Understandably, there was complete silence for some minutes from the back seat of the car.   Finally Shane spoke and, in a curt manner, he asked if I was going to escort him into the pharmacy to pick up his Methadone, because that would make him feel like and idiot.   I reaffirmed I had the authority to uplift the Methadone myself, therfore it wasn't necessary for us to attend the pharmacy together, and reassured him that he wouldn't be demeaned in anyway because of it.   His next worry was what the pharmacist and staff's attitude would be towards him now.   "With this authority you've got", he said, "they'll all know I've been a naughty boy".   The tone of his voice and the way he spat the comment out did portray how 'pissed off' he was, but I understood why.

There is somewhat of a stigma attached to being on The Methadone programme.   Having to consume your dose of Methadone in front of other customers in the pharmacy is demeaning in itself, so being respected and liked by the pharmacist and staff is the only pride you can hope to retain about being on the programme.   And it was obvious Shane had achieved this, going by the concern all in the pharmacy had shown about his accident, and general well being.   I conveyed this and told him their genuine concern was an indication of just how much they thought of him, so he didn't need to worry or be embarrassed.

Shane's final, but probably most important question, well to him anyway, was the length of time my authority for the Methadone went for.   This was the sensitive, dreaded part of the conversation, and the part that was definitely going to test all those good virtue's Shane had.   So, once again, I braced myself, and conveyed my authority was for as long as it took to withdraw and rehabilitate him off the Methadone.   I quickly turned and looked at him and said, "Im not going to be a 'bitch', Shane, about being in charge of your Methadone and all, you'll see."   Although the look, and the way his jaw was set certainly depicted his anger, it wasn't actually expressed.   Shane just went quiet.   But I think he handled it all very well, considering how miserable he must have felt with his leg, and I believe this was testament to his true strength of character.

Shane's next challenge upon arrival in Te Mata was getting into our home.   With the heavy, cumbersome cast and leg being so painful he was fearful of knocking it, so we all sat in the car and pondered which entrance Shane should attempt.   To access the front door he had ten steep steps to negotiate, and to the back door there was a steep concrete path up the side of the house to negotiate.   After much contemplation the front entrance was chosen, and accomplished with his dad's help.   It wasn't long though before Shane found an easier and less stressful way of entering and exiting the house by going up and down the steps on his botom, slowly one step at a time.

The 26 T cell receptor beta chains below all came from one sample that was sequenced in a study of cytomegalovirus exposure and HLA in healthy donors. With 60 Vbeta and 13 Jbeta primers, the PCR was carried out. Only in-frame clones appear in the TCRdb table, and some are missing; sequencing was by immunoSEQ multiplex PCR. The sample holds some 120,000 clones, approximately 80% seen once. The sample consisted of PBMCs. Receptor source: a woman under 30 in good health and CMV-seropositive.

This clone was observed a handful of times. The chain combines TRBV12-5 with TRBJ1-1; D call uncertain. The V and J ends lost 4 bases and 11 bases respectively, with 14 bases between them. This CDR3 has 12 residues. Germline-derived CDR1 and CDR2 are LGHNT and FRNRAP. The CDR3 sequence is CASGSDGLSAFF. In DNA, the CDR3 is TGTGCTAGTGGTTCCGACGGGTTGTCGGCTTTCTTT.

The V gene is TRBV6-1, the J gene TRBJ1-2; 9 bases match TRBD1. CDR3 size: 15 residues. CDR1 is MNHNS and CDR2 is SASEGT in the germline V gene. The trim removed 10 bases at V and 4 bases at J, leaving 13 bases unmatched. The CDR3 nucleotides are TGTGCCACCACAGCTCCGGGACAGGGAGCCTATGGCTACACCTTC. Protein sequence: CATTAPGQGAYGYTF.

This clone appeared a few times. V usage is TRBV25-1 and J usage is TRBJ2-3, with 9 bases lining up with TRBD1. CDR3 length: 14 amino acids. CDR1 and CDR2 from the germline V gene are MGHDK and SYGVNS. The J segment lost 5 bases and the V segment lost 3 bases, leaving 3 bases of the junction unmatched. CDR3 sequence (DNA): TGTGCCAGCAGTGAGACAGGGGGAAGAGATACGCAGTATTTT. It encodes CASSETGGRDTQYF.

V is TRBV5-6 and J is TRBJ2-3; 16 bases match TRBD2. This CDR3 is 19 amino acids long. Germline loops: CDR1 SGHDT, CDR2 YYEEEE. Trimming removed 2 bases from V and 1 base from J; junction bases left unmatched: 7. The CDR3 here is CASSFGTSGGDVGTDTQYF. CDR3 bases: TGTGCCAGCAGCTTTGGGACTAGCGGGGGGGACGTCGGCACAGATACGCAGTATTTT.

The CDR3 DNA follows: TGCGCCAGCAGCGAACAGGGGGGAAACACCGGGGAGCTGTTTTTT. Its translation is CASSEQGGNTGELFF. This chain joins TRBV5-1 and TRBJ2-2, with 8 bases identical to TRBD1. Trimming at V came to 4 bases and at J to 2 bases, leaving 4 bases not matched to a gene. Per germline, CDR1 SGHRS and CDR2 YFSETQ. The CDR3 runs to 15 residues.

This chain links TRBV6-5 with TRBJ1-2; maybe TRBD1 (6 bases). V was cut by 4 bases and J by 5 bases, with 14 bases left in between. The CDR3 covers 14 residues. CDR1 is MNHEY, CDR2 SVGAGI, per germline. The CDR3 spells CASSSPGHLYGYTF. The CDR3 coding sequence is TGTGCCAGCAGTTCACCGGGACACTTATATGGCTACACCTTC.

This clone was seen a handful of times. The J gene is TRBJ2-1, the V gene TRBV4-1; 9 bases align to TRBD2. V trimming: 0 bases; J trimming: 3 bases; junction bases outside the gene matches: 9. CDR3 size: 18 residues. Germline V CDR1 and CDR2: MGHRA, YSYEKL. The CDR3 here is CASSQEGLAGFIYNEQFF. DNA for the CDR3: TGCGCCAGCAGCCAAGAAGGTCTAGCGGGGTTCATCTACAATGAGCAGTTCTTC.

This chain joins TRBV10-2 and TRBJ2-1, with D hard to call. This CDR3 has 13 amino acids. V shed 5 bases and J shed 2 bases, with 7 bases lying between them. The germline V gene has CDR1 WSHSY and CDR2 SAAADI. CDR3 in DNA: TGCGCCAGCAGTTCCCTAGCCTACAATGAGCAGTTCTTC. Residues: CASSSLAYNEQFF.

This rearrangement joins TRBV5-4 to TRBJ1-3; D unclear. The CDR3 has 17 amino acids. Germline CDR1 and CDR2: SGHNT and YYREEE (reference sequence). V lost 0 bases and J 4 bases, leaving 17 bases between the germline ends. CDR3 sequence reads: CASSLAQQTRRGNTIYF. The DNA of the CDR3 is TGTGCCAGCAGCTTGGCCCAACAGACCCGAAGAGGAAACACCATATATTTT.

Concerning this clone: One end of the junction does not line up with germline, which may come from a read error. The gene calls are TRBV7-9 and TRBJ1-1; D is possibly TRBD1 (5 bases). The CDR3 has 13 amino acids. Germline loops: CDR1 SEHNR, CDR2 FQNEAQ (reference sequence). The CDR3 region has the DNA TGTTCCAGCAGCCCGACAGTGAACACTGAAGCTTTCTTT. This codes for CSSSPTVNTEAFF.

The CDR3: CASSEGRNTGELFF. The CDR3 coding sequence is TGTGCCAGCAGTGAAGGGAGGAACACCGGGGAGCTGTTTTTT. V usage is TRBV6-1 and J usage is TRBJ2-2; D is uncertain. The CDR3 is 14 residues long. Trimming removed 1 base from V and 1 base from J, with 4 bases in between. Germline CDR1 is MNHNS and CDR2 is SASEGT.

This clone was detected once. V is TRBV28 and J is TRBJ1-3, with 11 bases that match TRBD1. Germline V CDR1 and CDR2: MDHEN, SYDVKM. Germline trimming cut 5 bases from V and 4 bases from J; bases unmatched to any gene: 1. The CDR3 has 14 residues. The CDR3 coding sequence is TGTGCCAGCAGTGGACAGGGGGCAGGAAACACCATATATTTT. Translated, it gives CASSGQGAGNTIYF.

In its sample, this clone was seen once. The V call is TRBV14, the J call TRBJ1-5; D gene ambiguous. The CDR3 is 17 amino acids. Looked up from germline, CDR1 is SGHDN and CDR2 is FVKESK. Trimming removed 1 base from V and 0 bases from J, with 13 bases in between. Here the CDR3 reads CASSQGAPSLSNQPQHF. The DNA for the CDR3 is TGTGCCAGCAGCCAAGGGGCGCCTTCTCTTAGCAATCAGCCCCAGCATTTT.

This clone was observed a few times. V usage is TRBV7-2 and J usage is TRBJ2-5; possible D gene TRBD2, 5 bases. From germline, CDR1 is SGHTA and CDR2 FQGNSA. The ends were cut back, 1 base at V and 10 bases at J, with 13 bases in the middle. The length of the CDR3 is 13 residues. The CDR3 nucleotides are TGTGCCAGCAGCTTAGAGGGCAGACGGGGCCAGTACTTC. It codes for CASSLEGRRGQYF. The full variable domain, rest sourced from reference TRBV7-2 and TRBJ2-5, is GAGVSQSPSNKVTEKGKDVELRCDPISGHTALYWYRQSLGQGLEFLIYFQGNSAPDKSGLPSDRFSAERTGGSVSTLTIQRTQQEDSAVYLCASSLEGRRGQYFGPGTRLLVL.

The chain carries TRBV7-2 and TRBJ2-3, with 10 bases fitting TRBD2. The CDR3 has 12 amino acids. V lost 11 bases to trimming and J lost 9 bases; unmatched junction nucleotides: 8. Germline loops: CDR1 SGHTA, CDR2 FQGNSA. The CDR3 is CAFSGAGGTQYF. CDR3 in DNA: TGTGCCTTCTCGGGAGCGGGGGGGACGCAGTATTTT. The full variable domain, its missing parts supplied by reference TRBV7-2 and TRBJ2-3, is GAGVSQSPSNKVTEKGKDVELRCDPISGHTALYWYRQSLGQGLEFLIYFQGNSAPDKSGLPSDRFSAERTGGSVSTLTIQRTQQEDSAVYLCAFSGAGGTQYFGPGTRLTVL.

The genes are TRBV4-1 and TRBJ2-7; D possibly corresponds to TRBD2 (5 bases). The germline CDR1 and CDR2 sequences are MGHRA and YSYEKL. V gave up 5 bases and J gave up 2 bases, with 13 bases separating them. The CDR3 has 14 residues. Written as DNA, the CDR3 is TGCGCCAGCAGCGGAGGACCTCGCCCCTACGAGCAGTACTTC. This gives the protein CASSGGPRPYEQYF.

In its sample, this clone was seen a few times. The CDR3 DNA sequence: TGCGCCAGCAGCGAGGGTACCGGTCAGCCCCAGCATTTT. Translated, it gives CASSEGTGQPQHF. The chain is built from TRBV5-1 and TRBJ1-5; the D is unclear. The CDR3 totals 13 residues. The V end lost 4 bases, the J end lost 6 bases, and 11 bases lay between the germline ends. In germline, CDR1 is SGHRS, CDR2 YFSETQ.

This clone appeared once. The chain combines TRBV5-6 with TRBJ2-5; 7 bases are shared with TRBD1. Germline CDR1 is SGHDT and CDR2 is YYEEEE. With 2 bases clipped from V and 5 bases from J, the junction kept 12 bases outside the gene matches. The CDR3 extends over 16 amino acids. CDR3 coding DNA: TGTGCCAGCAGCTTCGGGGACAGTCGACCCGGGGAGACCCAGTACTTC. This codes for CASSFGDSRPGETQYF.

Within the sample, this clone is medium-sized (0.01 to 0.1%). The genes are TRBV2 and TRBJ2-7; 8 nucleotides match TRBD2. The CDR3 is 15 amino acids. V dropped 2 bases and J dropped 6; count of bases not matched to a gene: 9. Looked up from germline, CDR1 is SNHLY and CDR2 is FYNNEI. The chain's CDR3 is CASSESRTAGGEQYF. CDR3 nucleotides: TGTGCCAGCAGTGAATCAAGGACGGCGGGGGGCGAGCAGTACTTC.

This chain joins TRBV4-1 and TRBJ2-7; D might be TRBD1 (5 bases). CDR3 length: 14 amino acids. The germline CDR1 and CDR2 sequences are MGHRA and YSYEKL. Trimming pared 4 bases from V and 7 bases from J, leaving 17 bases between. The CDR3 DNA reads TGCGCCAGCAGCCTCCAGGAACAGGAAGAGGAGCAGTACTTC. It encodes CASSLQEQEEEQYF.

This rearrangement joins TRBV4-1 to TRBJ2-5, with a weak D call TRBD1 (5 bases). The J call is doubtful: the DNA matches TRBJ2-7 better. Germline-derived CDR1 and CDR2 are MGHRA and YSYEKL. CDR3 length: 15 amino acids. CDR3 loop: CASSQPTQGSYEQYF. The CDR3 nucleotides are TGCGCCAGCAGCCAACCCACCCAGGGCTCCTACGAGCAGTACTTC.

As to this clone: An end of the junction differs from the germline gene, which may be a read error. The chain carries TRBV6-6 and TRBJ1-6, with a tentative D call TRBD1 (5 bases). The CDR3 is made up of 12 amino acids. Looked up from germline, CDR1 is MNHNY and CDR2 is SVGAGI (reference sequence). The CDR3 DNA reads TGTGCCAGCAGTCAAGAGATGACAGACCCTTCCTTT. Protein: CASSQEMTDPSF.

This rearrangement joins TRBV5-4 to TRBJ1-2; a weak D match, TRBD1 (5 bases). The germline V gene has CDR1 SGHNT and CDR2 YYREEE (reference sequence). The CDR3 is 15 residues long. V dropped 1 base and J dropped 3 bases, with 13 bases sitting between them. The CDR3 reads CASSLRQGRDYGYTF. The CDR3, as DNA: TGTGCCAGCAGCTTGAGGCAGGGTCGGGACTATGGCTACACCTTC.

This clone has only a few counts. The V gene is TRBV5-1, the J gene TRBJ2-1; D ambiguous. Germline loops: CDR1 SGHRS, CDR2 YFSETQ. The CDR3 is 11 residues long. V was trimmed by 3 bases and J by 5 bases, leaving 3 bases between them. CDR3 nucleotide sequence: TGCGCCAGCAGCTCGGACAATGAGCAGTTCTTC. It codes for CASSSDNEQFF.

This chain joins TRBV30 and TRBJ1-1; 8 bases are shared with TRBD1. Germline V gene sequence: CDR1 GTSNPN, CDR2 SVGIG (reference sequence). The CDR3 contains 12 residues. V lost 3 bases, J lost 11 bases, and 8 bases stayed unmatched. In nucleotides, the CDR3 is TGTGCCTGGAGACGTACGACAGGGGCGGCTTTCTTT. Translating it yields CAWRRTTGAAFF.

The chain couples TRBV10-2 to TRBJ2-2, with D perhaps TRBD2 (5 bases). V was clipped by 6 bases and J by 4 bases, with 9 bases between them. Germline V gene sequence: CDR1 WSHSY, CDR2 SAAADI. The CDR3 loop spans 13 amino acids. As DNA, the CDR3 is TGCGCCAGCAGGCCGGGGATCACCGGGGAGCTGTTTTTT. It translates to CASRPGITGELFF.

Up until the accident, Shane had been on twice weekly pick-ups for his Methadone.   I believe, more for my convenience and authority, Shane's Manukau City CADS doctor and caseworker had renewed the Methadone prescription for weekly pick ups for the following two months.   After this time the Methadone prescription would have to be renewed by CADS Thames.   I was so thankful we only had to attend the pharmacy once a week for Shane's Methadone, especially in those first intial 2 -3 weeks of his injury recovery.

Shane, as explained, still had to consume his dose of Methadone in the pharmacy on my pick up days, which happened to be the day after he'd come home from hospital.   The deal was that Shane would attend and consume his Methadone first, and then I'd go in and uplift his take home doses.   Understandably, it was an awkward, embarrassing first visit to the pharmacy for him that day, so he entered rather hesitantly, but exited absolutely 'chuffed' that the staff had made a fuss of him.   As demeaned as Shane may have felt about my authority for his Methadone, at least his pride remained intact, thanks to the kind, understanding approach by pharmacy staff.

Shane's doctors appointment to renew his medication prescription was a week after discharge, and I attended this visit.   With Shane's approval it was recorded that I was to be responsible for all his prescriptions.   For Shane to retain the privacy of these visits though, it was arranged with the doctor that all prescriptions were to be left at reception, for me to collect.

Shane hadn't verbally agreed or disagreed with my plans and changes, but he appeared settled and content to stay living with us, so acceptance was assumed.   Although everything so far indicated that, I did realize that Shane was a bit incapacitated with the leg injury and would be until the plaster cast was removed at about six weeks.   Only then would I really know how acceptable my rehabilitation plans were.